My claim here is that the idea of “mitigating” risk in this scenario is not possible. The idea that we can reduce risk in the moment ignores that any time deviating from total risk crossover assumes additional overall risk. All we can do is manage it beforehand with training, and optimize within the constraints in execution. Therefore, we aren’t mitigating it; we are transferring it between accidental and tactical, and should be searching for the optimal point to execute.
This decision is made difficult or impossible due to the rules in place, and the authority required to break these rules. It may be time to take another look at who can turn on and off the accidental risk mitigation measures.
Allocation to Commanders
Take a closer look at the decisionmakers. Unconstrained, we can envision commanders reading the above analysis, having their operations research/systems analysts collect the data, derive the risk curves, and spit out a matrix for making optimal decisions. In practice, what we observed was that commanders are subject to policies; doctrine; and tactics, techniques and procedures from 15 years of counterinsurgency that either discourage or forbid them from taking such liberties. So who bears the tactical and accidental risks, and does the resulting incentive structure facilitate optimal decisionmaking?
There are two types of accidental risk: collateral damage and fratricide. Both of these outcomes are extremely undesirable, and rightly so. The U.S. Army is not in the business of killing itself or noncombatants. When either of these events occur, commanders are immediately involved in the ensuing investigation. Procedures are analyzed for compliance, and new measures are designed to prevent another such incident.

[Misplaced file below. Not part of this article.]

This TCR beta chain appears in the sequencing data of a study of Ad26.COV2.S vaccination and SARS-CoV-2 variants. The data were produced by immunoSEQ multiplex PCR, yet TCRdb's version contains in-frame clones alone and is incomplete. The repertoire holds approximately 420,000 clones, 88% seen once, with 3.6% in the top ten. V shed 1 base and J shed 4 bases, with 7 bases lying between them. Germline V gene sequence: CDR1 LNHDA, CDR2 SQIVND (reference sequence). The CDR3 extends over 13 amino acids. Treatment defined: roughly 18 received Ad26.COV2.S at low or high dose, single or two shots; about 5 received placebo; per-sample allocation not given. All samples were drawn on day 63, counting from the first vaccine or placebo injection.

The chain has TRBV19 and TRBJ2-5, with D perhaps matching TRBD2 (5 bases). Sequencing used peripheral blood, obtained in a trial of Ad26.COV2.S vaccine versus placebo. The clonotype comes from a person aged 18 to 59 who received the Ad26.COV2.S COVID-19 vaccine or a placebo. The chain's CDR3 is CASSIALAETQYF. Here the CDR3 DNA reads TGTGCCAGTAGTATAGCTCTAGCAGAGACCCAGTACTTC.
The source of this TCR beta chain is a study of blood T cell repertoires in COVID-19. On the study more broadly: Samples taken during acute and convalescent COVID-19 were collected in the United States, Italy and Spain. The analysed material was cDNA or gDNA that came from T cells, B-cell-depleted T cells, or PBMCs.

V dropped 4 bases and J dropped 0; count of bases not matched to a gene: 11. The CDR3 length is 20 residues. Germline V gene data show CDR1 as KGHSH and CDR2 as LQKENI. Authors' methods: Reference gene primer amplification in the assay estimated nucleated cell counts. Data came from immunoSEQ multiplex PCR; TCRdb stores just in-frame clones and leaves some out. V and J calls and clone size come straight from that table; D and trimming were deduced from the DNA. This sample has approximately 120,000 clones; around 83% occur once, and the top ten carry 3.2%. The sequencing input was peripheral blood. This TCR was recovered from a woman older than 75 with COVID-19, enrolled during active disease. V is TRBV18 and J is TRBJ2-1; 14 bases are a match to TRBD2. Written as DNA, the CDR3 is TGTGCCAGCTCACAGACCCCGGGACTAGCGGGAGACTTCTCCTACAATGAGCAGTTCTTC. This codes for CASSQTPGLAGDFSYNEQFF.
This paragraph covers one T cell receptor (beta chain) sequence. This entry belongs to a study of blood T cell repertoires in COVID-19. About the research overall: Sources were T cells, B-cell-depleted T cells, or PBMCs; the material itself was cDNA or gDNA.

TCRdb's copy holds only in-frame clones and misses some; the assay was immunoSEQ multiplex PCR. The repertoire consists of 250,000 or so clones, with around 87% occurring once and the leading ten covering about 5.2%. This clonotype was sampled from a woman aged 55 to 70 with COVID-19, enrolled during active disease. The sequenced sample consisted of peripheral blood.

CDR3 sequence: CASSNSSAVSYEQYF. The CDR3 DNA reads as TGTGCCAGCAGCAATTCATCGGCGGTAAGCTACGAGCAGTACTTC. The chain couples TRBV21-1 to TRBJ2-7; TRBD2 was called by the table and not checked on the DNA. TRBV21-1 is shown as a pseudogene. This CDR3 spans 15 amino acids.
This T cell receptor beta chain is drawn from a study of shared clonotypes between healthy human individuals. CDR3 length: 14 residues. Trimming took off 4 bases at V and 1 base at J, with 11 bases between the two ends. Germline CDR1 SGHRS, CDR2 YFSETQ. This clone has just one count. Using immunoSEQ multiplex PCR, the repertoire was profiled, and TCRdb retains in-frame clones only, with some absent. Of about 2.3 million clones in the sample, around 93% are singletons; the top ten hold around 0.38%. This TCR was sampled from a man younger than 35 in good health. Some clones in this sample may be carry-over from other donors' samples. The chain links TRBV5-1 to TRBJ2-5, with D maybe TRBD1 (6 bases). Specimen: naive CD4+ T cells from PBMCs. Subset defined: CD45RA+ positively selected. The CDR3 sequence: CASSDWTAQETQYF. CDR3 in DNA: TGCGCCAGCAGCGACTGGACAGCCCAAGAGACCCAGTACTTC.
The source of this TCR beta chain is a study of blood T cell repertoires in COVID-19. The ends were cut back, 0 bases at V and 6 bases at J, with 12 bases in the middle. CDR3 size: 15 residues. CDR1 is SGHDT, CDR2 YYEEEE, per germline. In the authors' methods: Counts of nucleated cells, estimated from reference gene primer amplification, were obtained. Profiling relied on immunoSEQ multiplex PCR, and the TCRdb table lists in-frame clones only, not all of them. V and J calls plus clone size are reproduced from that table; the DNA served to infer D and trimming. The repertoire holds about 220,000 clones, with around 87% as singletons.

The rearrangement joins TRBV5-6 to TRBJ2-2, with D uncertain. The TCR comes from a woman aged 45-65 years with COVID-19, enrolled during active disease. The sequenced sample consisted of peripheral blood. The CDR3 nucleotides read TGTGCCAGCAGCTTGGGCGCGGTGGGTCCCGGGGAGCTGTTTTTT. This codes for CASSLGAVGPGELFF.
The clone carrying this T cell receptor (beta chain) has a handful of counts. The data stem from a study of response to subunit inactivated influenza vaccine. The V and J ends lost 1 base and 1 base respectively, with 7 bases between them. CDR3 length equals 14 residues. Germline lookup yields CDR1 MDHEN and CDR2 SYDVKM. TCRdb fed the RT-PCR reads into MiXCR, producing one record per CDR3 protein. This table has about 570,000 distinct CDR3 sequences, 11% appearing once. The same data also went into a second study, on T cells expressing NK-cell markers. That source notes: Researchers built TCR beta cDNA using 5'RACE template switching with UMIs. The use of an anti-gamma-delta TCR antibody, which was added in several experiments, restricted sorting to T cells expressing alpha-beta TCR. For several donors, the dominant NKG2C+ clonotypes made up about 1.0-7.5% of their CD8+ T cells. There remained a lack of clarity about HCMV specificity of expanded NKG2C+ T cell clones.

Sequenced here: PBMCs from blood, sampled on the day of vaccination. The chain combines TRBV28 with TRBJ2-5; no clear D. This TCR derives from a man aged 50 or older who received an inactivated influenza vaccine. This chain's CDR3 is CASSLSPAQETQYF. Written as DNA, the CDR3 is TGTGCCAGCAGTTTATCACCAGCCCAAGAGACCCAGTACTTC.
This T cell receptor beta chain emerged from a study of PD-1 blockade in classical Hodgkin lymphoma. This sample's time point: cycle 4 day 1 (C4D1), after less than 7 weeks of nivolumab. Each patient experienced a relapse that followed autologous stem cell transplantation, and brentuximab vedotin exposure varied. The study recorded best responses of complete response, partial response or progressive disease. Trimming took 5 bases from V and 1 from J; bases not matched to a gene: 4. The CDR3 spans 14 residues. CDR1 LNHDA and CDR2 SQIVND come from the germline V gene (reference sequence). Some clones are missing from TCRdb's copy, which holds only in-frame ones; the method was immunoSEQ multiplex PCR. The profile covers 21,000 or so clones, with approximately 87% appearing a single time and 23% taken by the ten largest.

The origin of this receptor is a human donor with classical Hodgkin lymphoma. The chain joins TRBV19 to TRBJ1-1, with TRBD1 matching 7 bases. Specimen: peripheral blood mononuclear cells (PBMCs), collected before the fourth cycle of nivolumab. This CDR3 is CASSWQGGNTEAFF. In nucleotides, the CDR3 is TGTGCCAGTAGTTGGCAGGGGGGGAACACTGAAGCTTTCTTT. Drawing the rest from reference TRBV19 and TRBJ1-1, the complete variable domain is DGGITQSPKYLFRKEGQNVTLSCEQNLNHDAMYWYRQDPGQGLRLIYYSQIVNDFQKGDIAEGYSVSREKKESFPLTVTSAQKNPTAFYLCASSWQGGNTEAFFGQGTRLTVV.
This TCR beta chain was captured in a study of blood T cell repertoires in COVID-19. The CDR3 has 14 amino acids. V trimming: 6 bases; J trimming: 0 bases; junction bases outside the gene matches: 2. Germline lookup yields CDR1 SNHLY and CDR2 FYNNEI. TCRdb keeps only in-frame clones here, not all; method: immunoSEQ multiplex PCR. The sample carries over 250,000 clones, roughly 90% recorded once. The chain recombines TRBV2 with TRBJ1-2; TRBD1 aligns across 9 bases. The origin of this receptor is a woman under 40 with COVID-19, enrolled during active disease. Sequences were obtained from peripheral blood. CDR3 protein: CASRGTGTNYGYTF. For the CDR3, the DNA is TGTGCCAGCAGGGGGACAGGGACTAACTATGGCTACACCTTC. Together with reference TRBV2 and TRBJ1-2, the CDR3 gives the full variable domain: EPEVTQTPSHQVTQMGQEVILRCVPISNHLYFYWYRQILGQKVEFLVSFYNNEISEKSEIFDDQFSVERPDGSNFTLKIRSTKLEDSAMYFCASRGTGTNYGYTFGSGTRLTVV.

We have come to expect additional “control measures” to prevent repeat offenses. It appears as though the commander and staff fully internalize the penalty of assuming excessive accidental risk. This makes rational sense, since making the same mistake twice is often an unforgivable sin. What is clear, though, is that specific individuals, especially commanders, are held accountable.
On the other hand, tactical risk does not appear to be so cleanly internalized. Maybe because we as a military haven’t encountered steep tactical risk profiles in recent memory (as will occur given a near-peer adversary), we have lost the decisiveness that comes from that type of mentality. Another possible cause is that in general, it is harder to exactly identify the root cause of negative tactical outcomes. Inefficient adherence to standard procedure is not a common finding when examining why we lost a battle; usually the historian identifies this as the issue.
Commanders at each level are left with asymmetric internalization of tactical versus accidental risk; they are individually incentivized to favor tactical risk over accidental. By recognizing this distortion, we can empower our decisionmakers with the tools and support they need to make the right calls in the field, underwrite good decisions that happen to have bad outcomes, and buy back some accidental risks we have delegated to the lowest levels.
The idea is to set the framework for a discussion that can realistically result in deregulation of commanders’ decisions and processes. Success would look like a brigade commander requesting a daily or weekly—rather than shot-by-shot—collateral damage estimate approval, citing excessive assumption of tactical risk as the reason. It could also look like a battalion commander asking for respite from training requirements when they are crowding out more efficient allocations of time.
We can afford for pundits to judge sports teams on outcomes instead of decisions, but if readiness and leader development are to be the Army’s priorities, we will need to support decisionmakers with the constitution to defend their decisions on the decisions’ overall merit rather than just on whether or not they were successful. Leadership is oftentimes defending the unpopular.